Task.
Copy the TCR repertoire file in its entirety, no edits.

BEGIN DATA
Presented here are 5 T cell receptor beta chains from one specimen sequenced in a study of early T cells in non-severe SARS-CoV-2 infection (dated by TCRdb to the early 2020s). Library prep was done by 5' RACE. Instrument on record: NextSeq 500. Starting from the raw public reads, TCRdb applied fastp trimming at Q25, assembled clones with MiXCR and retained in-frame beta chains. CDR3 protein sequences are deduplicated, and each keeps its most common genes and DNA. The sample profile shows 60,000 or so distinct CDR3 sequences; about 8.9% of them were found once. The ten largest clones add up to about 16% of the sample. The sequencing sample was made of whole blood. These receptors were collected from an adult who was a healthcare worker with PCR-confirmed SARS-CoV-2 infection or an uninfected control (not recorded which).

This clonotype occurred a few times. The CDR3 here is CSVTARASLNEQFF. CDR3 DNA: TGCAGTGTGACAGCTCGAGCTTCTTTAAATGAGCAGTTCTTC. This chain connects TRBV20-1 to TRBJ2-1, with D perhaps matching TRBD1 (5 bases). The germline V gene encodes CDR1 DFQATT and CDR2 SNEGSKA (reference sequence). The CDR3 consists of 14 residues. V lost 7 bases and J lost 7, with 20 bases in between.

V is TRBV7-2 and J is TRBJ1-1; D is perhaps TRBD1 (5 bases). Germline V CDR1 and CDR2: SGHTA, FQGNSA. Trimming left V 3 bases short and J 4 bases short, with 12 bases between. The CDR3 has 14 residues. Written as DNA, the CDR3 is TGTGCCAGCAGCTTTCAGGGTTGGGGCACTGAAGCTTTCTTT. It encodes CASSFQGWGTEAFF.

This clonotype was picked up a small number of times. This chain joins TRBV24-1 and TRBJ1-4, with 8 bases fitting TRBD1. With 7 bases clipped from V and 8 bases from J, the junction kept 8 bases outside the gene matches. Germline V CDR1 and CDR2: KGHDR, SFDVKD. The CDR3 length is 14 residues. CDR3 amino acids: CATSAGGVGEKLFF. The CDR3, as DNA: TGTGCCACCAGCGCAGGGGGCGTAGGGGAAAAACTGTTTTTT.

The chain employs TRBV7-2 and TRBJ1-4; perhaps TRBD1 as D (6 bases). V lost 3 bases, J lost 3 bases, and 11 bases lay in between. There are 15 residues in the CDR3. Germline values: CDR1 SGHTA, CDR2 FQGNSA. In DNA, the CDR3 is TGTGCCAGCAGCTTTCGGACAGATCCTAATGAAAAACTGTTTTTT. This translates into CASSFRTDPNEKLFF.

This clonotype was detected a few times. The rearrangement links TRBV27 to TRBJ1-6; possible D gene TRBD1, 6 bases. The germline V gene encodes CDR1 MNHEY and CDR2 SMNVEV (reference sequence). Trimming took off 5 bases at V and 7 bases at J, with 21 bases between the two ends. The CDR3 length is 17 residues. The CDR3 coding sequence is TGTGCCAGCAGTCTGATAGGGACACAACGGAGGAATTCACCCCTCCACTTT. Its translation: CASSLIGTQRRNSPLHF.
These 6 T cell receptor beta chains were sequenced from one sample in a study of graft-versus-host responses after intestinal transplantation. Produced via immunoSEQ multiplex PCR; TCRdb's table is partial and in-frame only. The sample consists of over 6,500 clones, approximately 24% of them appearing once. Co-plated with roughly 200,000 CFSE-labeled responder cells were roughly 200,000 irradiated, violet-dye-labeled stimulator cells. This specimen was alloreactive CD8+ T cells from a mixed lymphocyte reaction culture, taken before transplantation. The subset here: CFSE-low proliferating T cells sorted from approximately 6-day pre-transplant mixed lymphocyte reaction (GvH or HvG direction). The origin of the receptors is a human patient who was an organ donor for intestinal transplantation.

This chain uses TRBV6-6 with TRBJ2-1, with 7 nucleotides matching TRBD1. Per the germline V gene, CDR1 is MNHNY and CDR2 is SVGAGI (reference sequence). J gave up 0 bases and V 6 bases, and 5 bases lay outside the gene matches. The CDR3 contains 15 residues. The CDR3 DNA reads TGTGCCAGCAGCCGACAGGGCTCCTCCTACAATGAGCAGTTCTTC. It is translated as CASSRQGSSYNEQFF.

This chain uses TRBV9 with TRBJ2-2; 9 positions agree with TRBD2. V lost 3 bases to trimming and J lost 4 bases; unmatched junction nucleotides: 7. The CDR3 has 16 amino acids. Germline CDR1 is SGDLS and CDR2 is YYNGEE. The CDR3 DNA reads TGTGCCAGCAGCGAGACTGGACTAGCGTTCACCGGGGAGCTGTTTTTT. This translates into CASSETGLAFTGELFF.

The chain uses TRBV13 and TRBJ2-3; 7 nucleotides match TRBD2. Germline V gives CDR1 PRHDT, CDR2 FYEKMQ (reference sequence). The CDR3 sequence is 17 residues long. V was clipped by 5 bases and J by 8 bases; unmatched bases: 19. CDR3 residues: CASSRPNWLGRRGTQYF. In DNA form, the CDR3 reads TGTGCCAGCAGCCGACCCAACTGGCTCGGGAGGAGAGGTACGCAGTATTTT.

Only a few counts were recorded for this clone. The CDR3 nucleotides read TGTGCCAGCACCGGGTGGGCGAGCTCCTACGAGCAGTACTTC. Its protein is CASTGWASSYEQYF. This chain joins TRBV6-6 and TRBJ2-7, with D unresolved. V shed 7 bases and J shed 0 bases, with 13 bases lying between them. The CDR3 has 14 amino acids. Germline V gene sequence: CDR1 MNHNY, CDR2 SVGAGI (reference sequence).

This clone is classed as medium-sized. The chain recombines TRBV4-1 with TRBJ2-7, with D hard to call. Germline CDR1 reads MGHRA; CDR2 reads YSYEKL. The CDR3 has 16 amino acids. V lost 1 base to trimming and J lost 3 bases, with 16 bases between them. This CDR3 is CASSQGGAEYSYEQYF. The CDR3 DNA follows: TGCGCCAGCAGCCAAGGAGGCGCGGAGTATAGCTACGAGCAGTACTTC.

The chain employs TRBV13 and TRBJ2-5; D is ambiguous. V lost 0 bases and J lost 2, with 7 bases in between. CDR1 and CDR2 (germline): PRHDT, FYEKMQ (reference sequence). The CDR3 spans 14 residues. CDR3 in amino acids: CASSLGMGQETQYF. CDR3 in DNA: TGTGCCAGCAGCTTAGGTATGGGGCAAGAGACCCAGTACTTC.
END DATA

Presented here are 5 T cell receptor beta chains from one specimen sequenced in a study of early T cells in non-severe SARS-CoV-2 infection (dated by TCRdb to the early 2020s). Library prep was done by 5' RACE. Instrument on record: NextSeq 500. Starting from the raw public reads, TCRdb applied fastp trimming at Q25, assembled clones with MiXCR and retained in-frame beta chains. CDR3 protein sequences are deduplicated, and each keeps its most common genes and DNA. The sample profile shows 60,000 or so distinct CDR3 sequences; about 8.9% of them were found once. The ten largest clones add up to about 16% of the sample. The sequencing sample was made of whole blood. These receptors were collected from an adult who was a healthcare worker with PCR-confirmed SARS-CoV-2 infection or an uninfected control (not recorded which).

This clonotype occurred a few times. The CDR3 here is CSVTARASLNEQFF. CDR3 DNA: TGCAGTGTGACAGCTCGAGCTTCTTTAAATGAGCAGTTCTTC. This chain connects TRBV20-1 to TRBJ2-1, with D perhaps matching TRBD1 (5 bases). The germline V gene encodes CDR1 DFQATT and CDR2 SNEGSKA (reference sequence). The CDR3 consists of 14 residues. V lost 7 bases and J lost 7, with 20 bases in between.

V is TRBV7-2 and J is TRBJ1-1; D is perhaps TRBD1 (5 bases). Germline V CDR1 and CDR2: SGHTA, FQGNSA. Trimming left V 3 bases short and J 4 bases short, with 12 bases between. The CDR3 has 14 residues. Written as DNA, the CDR3 is TGTGCCAGCAGCTTTCAGGGTTGGGGCACTGAAGCTTTCTTT. It encodes CASSFQGWGTEAFF.

This clonotype was picked up a small number of times. This chain joins TRBV24-1 and TRBJ1-4, with 8 bases fitting TRBD1. With 7 bases clipped from V and 8 bases from J, the junction kept 8 bases outside the gene matches. Germline V CDR1 and CDR2: KGHDR, SFDVKD. The CDR3 length is 14 residues. CDR3 amino acids: CATSAGGVGEKLFF. The CDR3, as DNA: TGTGCCACCAGCGCAGGGGGCGTAGGGGAAAAACTGTTTTTT.

The chain employs TRBV7-2 and TRBJ1-4; perhaps TRBD1 as D (6 bases). V lost 3 bases, J lost 3 bases, and 11 bases lay in between. There are 15 residues in the CDR3. Germline values: CDR1 SGHTA, CDR2 FQGNSA. In DNA, the CDR3 is TGTGCCAGCAGCTTTCGGACAGATCCTAATGAAAAACTGTTTTTT. This translates into CASSFRTDPNEKLFF.

This clonotype was detected a few times. The rearrangement links TRBV27 to TRBJ1-6; possible D gene TRBD1, 6 bases. The germline V gene encodes CDR1 MNHEY and CDR2 SMNVEV (reference sequence). Trimming took off 5 bases at V and 7 bases at J, with 21 bases between the two ends. The CDR3 length is 17 residues. The CDR3 coding sequence is TGTGCCAGCAGTCTGATAGGGACACAACGGAGGAATTCACCCCTCCACTTT. Its translation: CASSLIGTQRRNSPLHF.
These 6 T cell receptor beta chains were sequenced from one sample in a study of graft-versus-host responses after intestinal transplantation. Produced via immunoSEQ multiplex PCR; TCRdb's table is partial and in-frame only. The sample consists of over 6,500 clones, approximately 24% of them appearing once. Co-plated with roughly 200,000 CFSE-labeled responder cells were roughly 200,000 irradiated, violet-dye-labeled stimulator cells. This specimen was alloreactive CD8+ T cells from a mixed lymphocyte reaction culture, taken before transplantation. The subset here: CFSE-low proliferating T cells sorted from approximately 6-day pre-transplant mixed lymphocyte reaction (GvH or HvG direction). The origin of the receptors is a human patient who was an organ donor for intestinal transplantation.

This chain uses TRBV6-6 with TRBJ2-1, with 7 nucleotides matching TRBD1. Per the germline V gene, CDR1 is MNHNY and CDR2 is SVGAGI (reference sequence). J gave up 0 bases and V 6 bases, and 5 bases lay outside the gene matches. The CDR3 contains 15 residues. The CDR3 DNA reads TGTGCCAGCAGCCGACAGGGCTCCTCCTACAATGAGCAGTTCTTC. It is translated as CASSRQGSSYNEQFF.

This chain uses TRBV9 with TRBJ2-2; 9 positions agree with TRBD2. V lost 3 bases to trimming and J lost 4 bases; unmatched junction nucleotides: 7. The CDR3 has 16 amino acids. Germline CDR1 is SGDLS and CDR2 is YYNGEE. The CDR3 DNA reads TGTGCCAGCAGCGAGACTGGACTAGCGTTCACCGGGGAGCTGTTTTTT. This translates into CASSETGLAFTGELFF.

The chain uses TRBV13 and TRBJ2-3; 7 nucleotides match TRBD2. Germline V gives CDR1 PRHDT, CDR2 FYEKMQ (reference sequence). The CDR3 sequence is 17 residues long. V was clipped by 5 bases and J by 8 bases; unmatched bases: 19. CDR3 residues: CASSRPNWLGRRGTQYF. In DNA form, the CDR3 reads TGTGCCAGCAGCCGACCCAACTGGCTCGGGAGGAGAGGTACGCAGTATTTT.

Only a few counts were recorded for this clone. The CDR3 nucleotides read TGTGCCAGCACCGGGTGGGCGAGCTCCTACGAGCAGTACTTC. Its protein is CASTGWASSYEQYF. This chain joins TRBV6-6 and TRBJ2-7, with D unresolved. V shed 7 bases and J shed 0 bases, with 13 bases lying between them. The CDR3 has 14 amino acids. Germline V gene sequence: CDR1 MNHNY, CDR2 SVGAGI (reference sequence).

This clone is classed as medium-sized. The chain recombines TRBV4-1 with TRBJ2-7, with D hard to call. Germline CDR1 reads MGHRA; CDR2 reads YSYEKL. The CDR3 has 16 amino acids. V lost 1 base to trimming and J lost 3 bases, with 16 bases between them. This CDR3 is CASSQGGAEYSYEQYF. The CDR3 DNA follows: TGCGCCAGCAGCCAAGGAGGCGCGGAGTATAGCTACGAGCAGTACTTC.

The chain employs TRBV13 and TRBJ2-5; D is ambiguous. V lost 0 bases and J lost 2, with 7 bases in between. CDR1 and CDR2 (germline): PRHDT, FYEKMQ (reference sequence). The CDR3 spans 14 residues. CDR3 in amino acids: CASSLGMGQETQYF. CDR3 in DNA: TGTGCCAGCAGCTTAGGTATGGGGCAAGAGACCCAGTACTTC.